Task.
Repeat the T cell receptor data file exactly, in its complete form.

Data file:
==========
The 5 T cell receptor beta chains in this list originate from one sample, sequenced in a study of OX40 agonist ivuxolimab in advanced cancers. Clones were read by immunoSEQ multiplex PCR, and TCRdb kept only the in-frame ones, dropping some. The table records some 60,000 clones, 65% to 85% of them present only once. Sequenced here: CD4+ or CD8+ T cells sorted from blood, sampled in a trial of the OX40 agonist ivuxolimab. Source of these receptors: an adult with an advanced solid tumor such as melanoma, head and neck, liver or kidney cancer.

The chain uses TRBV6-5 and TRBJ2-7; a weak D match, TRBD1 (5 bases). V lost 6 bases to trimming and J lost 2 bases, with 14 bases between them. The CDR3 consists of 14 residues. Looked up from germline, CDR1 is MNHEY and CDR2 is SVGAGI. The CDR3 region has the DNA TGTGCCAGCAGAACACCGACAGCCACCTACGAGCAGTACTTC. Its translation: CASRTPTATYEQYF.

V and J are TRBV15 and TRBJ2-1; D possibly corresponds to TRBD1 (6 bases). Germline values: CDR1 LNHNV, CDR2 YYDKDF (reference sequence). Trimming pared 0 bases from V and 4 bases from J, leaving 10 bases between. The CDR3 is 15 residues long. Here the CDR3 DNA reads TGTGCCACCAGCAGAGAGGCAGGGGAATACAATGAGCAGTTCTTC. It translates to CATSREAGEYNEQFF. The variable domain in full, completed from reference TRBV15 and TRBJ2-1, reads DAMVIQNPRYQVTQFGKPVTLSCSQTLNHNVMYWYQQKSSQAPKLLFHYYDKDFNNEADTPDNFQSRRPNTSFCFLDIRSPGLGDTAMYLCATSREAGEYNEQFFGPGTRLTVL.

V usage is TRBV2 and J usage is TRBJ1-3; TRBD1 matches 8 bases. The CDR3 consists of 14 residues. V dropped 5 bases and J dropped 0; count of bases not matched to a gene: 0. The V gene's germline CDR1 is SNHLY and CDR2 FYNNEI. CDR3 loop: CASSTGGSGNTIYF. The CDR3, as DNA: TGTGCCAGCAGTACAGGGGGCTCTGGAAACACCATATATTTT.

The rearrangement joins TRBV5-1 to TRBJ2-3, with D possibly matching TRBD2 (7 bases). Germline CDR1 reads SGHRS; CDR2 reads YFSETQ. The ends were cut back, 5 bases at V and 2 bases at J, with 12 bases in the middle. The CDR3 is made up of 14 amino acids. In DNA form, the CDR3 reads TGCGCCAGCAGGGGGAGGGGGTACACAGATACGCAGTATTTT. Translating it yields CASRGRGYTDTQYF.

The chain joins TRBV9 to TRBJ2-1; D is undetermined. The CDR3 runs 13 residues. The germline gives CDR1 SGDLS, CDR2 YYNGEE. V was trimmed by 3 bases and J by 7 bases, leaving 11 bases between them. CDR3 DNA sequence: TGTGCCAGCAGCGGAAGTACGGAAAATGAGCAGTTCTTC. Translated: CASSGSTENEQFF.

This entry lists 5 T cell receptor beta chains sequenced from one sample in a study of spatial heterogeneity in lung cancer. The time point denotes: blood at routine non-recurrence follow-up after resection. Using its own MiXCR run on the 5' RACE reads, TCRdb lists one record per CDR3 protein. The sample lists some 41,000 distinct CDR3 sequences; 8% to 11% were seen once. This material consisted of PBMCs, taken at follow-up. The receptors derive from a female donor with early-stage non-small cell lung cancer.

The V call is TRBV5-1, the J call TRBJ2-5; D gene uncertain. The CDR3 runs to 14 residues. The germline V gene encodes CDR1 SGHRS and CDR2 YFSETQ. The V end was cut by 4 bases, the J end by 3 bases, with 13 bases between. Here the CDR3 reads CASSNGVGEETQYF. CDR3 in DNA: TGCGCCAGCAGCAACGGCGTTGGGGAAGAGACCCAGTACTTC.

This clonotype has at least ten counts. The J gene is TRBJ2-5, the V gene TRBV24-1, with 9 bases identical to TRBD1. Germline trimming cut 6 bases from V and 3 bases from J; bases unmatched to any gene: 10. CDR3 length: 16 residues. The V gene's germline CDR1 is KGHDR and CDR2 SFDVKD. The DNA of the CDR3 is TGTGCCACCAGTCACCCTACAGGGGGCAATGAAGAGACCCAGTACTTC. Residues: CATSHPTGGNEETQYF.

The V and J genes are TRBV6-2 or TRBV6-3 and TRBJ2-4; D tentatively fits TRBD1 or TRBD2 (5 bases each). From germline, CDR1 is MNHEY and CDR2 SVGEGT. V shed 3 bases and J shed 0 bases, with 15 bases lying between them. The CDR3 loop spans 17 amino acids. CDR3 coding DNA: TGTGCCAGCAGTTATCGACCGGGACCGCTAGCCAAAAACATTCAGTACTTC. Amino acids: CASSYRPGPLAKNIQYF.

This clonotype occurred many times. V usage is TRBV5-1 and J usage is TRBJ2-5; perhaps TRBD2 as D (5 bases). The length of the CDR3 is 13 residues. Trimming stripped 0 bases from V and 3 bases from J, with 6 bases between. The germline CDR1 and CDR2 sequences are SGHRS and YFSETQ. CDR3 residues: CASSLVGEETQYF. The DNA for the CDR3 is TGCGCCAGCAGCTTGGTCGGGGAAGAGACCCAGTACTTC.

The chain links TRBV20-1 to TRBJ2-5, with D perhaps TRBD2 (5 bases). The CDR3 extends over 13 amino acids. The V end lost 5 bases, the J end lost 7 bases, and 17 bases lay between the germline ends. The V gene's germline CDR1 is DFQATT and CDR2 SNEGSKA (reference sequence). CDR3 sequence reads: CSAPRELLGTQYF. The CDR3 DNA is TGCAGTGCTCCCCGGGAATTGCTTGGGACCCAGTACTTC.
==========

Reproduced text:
The 5 T cell receptor beta chains in this list originate from one sample, sequenced in a study of OX40 agonist ivuxolimab in advanced cancers. Clones were read by immunoSEQ multiplex PCR, and TCRdb kept only the in-frame ones, dropping some. The table records some 60,000 clones, 65% to 85% of them present only once. Sequenced here: CD4+ or CD8+ T cells sorted from blood, sampled in a trial of the OX40 agonist ivuxolimab. Source of these receptors: an adult with an advanced solid tumor such as melanoma, head and neck, liver or kidney cancer.

The chain uses TRBV6-5 and TRBJ2-7; a weak D match, TRBD1 (5 bases). V lost 6 bases to trimming and J lost 2 bases, with 14 bases between them. The CDR3 consists of 14 residues. Looked up from germline, CDR1 is MNHEY and CDR2 is SVGAGI. The CDR3 region has the DNA TGTGCCAGCAGAACACCGACAGCCACCTACGAGCAGTACTTC. Its translation: CASRTPTATYEQYF.

V and J are TRBV15 and TRBJ2-1; D possibly corresponds to TRBD1 (6 bases). Germline values: CDR1 LNHNV, CDR2 YYDKDF (reference sequence). Trimming pared 0 bases from V and 4 bases from J, leaving 10 bases between. The CDR3 is 15 residues long. Here the CDR3 DNA reads TGTGCCACCAGCAGAGAGGCAGGGGAATACAATGAGCAGTTCTTC. It translates to CATSREAGEYNEQFF. The variable domain in full, completed from reference TRBV15 and TRBJ2-1, reads DAMVIQNPRYQVTQFGKPVTLSCSQTLNHNVMYWYQQKSSQAPKLLFHYYDKDFNNEADTPDNFQSRRPNTSFCFLDIRSPGLGDTAMYLCATSREAGEYNEQFFGPGTRLTVL.

V usage is TRBV2 and J usage is TRBJ1-3; TRBD1 matches 8 bases. The CDR3 consists of 14 residues. V dropped 5 bases and J dropped 0; count of bases not matched to a gene: 0. The V gene's germline CDR1 is SNHLY and CDR2 FYNNEI. CDR3 loop: CASSTGGSGNTIYF. The CDR3, as DNA: TGTGCCAGCAGTACAGGGGGCTCTGGAAACACCATATATTTT.

The rearrangement joins TRBV5-1 to TRBJ2-3, with D possibly matching TRBD2 (7 bases). Germline CDR1 reads SGHRS; CDR2 reads YFSETQ. The ends were cut back, 5 bases at V and 2 bases at J, with 12 bases in the middle. The CDR3 is made up of 14 amino acids. In DNA form, the CDR3 reads TGCGCCAGCAGGGGGAGGGGGTACACAGATACGCAGTATTTT. Translating it yields CASRGRGYTDTQYF.

The chain joins TRBV9 to TRBJ2-1; D is undetermined. The CDR3 runs 13 residues. The germline gives CDR1 SGDLS, CDR2 YYNGEE. V was trimmed by 3 bases and J by 7 bases, leaving 11 bases between them. CDR3 DNA sequence: TGTGCCAGCAGCGGAAGTACGGAAAATGAGCAGTTCTTC. Translated: CASSGSTENEQFF.

This entry lists 5 T cell receptor beta chains sequenced from one sample in a study of spatial heterogeneity in lung cancer. The time point denotes: blood at routine non-recurrence follow-up after resection. Using its own MiXCR run on the 5' RACE reads, TCRdb lists one record per CDR3 protein. The sample lists some 41,000 distinct CDR3 sequences; 8% to 11% were seen once. This material consisted of PBMCs, taken at follow-up. The receptors derive from a female donor with early-stage non-small cell lung cancer.

The V call is TRBV5-1, the J call TRBJ2-5; D gene uncertain. The CDR3 runs to 14 residues. The germline V gene encodes CDR1 SGHRS and CDR2 YFSETQ. The V end was cut by 4 bases, the J end by 3 bases, with 13 bases between. Here the CDR3 reads CASSNGVGEETQYF. CDR3 in DNA: TGCGCCAGCAGCAACGGCGTTGGGGAAGAGACCCAGTACTTC.

This clonotype has at least ten counts. The J gene is TRBJ2-5, the V gene TRBV24-1, with 9 bases identical to TRBD1. Germline trimming cut 6 bases from V and 3 bases from J; bases unmatched to any gene: 10. CDR3 length: 16 residues. The V gene's germline CDR1 is KGHDR and CDR2 SFDVKD. The DNA of the CDR3 is TGTGCCACCAGTCACCCTACAGGGGGCAATGAAGAGACCCAGTACTTC. Residues: CATSHPTGGNEETQYF.

The V and J genes are TRBV6-2 or TRBV6-3 and TRBJ2-4; D tentatively fits TRBD1 or TRBD2 (5 bases each). From germline, CDR1 is MNHEY and CDR2 SVGEGT. V shed 3 bases and J shed 0 bases, with 15 bases lying between them. The CDR3 loop spans 17 amino acids. CDR3 coding DNA: TGTGCCAGCAGTTATCGACCGGGACCGCTAGCCAAAAACATTCAGTACTTC. Amino acids: CASSYRPGPLAKNIQYF.

This clonotype occurred many times. V usage is TRBV5-1 and J usage is TRBJ2-5; perhaps TRBD2 as D (5 bases). The length of the CDR3 is 13 residues. Trimming stripped 0 bases from V and 3 bases from J, with 6 bases between. The germline CDR1 and CDR2 sequences are SGHRS and YFSETQ. CDR3 residues: CASSLVGEETQYF. The DNA for the CDR3 is TGCGCCAGCAGCTTGGTCGGGGAAGAGACCCAGTACTTC.

The chain links TRBV20-1 to TRBJ2-5, with D perhaps TRBD2 (5 bases). The CDR3 extends over 13 amino acids. The V end lost 5 bases, the J end lost 7 bases, and 17 bases lay between the germline ends. The V gene's germline CDR1 is DFQATT and CDR2 SNEGSKA (reference sequence). CDR3 sequence reads: CSAPRELLGTQYF. The CDR3 DNA is TGCAGTGCTCCCCGGGAATTGCTTGGGACCCAGTACTTC.